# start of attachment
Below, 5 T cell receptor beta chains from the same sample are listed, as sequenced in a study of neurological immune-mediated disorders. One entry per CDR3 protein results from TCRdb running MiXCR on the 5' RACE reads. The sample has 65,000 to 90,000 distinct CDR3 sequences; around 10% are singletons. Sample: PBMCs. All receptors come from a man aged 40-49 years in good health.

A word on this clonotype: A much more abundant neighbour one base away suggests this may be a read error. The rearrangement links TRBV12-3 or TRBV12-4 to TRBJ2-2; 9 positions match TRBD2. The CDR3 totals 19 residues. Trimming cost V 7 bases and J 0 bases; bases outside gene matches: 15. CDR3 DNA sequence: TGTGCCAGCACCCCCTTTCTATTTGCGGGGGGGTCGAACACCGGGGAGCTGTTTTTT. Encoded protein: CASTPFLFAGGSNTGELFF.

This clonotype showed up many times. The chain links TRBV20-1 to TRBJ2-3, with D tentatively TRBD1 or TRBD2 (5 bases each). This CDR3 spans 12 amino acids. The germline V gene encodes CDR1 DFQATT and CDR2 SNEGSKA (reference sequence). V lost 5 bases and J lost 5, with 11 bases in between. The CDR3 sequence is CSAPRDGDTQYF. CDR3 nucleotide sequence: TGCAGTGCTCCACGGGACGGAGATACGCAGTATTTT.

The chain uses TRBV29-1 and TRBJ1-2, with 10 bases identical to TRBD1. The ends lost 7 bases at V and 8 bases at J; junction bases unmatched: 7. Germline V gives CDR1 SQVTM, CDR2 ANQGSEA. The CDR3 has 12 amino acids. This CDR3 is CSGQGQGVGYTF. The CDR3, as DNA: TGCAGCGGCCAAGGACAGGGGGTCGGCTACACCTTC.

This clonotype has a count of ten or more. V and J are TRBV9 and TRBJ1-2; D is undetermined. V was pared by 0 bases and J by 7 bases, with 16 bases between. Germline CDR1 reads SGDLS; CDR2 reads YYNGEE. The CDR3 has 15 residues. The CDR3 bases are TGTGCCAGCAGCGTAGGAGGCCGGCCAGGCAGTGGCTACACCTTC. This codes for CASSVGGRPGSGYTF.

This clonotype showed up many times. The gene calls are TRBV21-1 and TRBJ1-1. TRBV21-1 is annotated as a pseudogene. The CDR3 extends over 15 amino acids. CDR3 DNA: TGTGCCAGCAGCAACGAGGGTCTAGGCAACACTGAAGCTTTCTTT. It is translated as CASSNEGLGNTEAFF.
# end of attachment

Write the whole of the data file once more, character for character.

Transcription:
Below, 5 T cell receptor beta chains from the same sample are listed, as sequenced in a study of neurological immune-mediated disorders. One entry per CDR3 protein results from TCRdb running MiXCR on the 5' RACE reads. The sample has 65,000 to 90,000 distinct CDR3 sequences; around 10% are singletons. Sample: PBMCs. All receptors come from a man aged 40-49 years in good health.

A word on this clonotype: A much more abundant neighbour one base away suggests this may be a read error. The rearrangement links TRBV12-3 or TRBV12-4 to TRBJ2-2; 9 positions match TRBD2. The CDR3 totals 19 residues. Trimming cost V 7 bases and J 0 bases; bases outside gene matches: 15. CDR3 DNA sequence: TGTGCCAGCACCCCCTTTCTATTTGCGGGGGGGTCGAACACCGGGGAGCTGTTTTTT. Encoded protein: CASTPFLFAGGSNTGELFF.

This clonotype showed up many times. The chain links TRBV20-1 to TRBJ2-3, with D tentatively TRBD1 or TRBD2 (5 bases each). This CDR3 spans 12 amino acids. The germline V gene encodes CDR1 DFQATT and CDR2 SNEGSKA (reference sequence). V lost 5 bases and J lost 5, with 11 bases in between. The CDR3 sequence is CSAPRDGDTQYF. CDR3 nucleotide sequence: TGCAGTGCTCCACGGGACGGAGATACGCAGTATTTT.

The chain uses TRBV29-1 and TRBJ1-2, with 10 bases identical to TRBD1. The ends lost 7 bases at V and 8 bases at J; junction bases unmatched: 7. Germline V gives CDR1 SQVTM, CDR2 ANQGSEA. The CDR3 has 12 amino acids. This CDR3 is CSGQGQGVGYTF. The CDR3, as DNA: TGCAGCGGCCAAGGACAGGGGGTCGGCTACACCTTC.

This clonotype has a count of ten or more. V and J are TRBV9 and TRBJ1-2; D is undetermined. V was pared by 0 bases and J by 7 bases, with 16 bases between. Germline CDR1 reads SGDLS; CDR2 reads YYNGEE. The CDR3 has 15 residues. The CDR3 bases are TGTGCCAGCAGCGTAGGAGGCCGGCCAGGCAGTGGCTACACCTTC. This codes for CASSVGGRPGSGYTF.

This clonotype showed up many times. The gene calls are TRBV21-1 and TRBJ1-1. TRBV21-1 is annotated as a pseudogene. The CDR3 extends over 15 amino acids. CDR3 DNA: TGTGCCAGCAGCAACGAGGGTCTAGGCAACACTGAAGCTTTCTTT. It is translated as CASSNEGLGNTEAFF.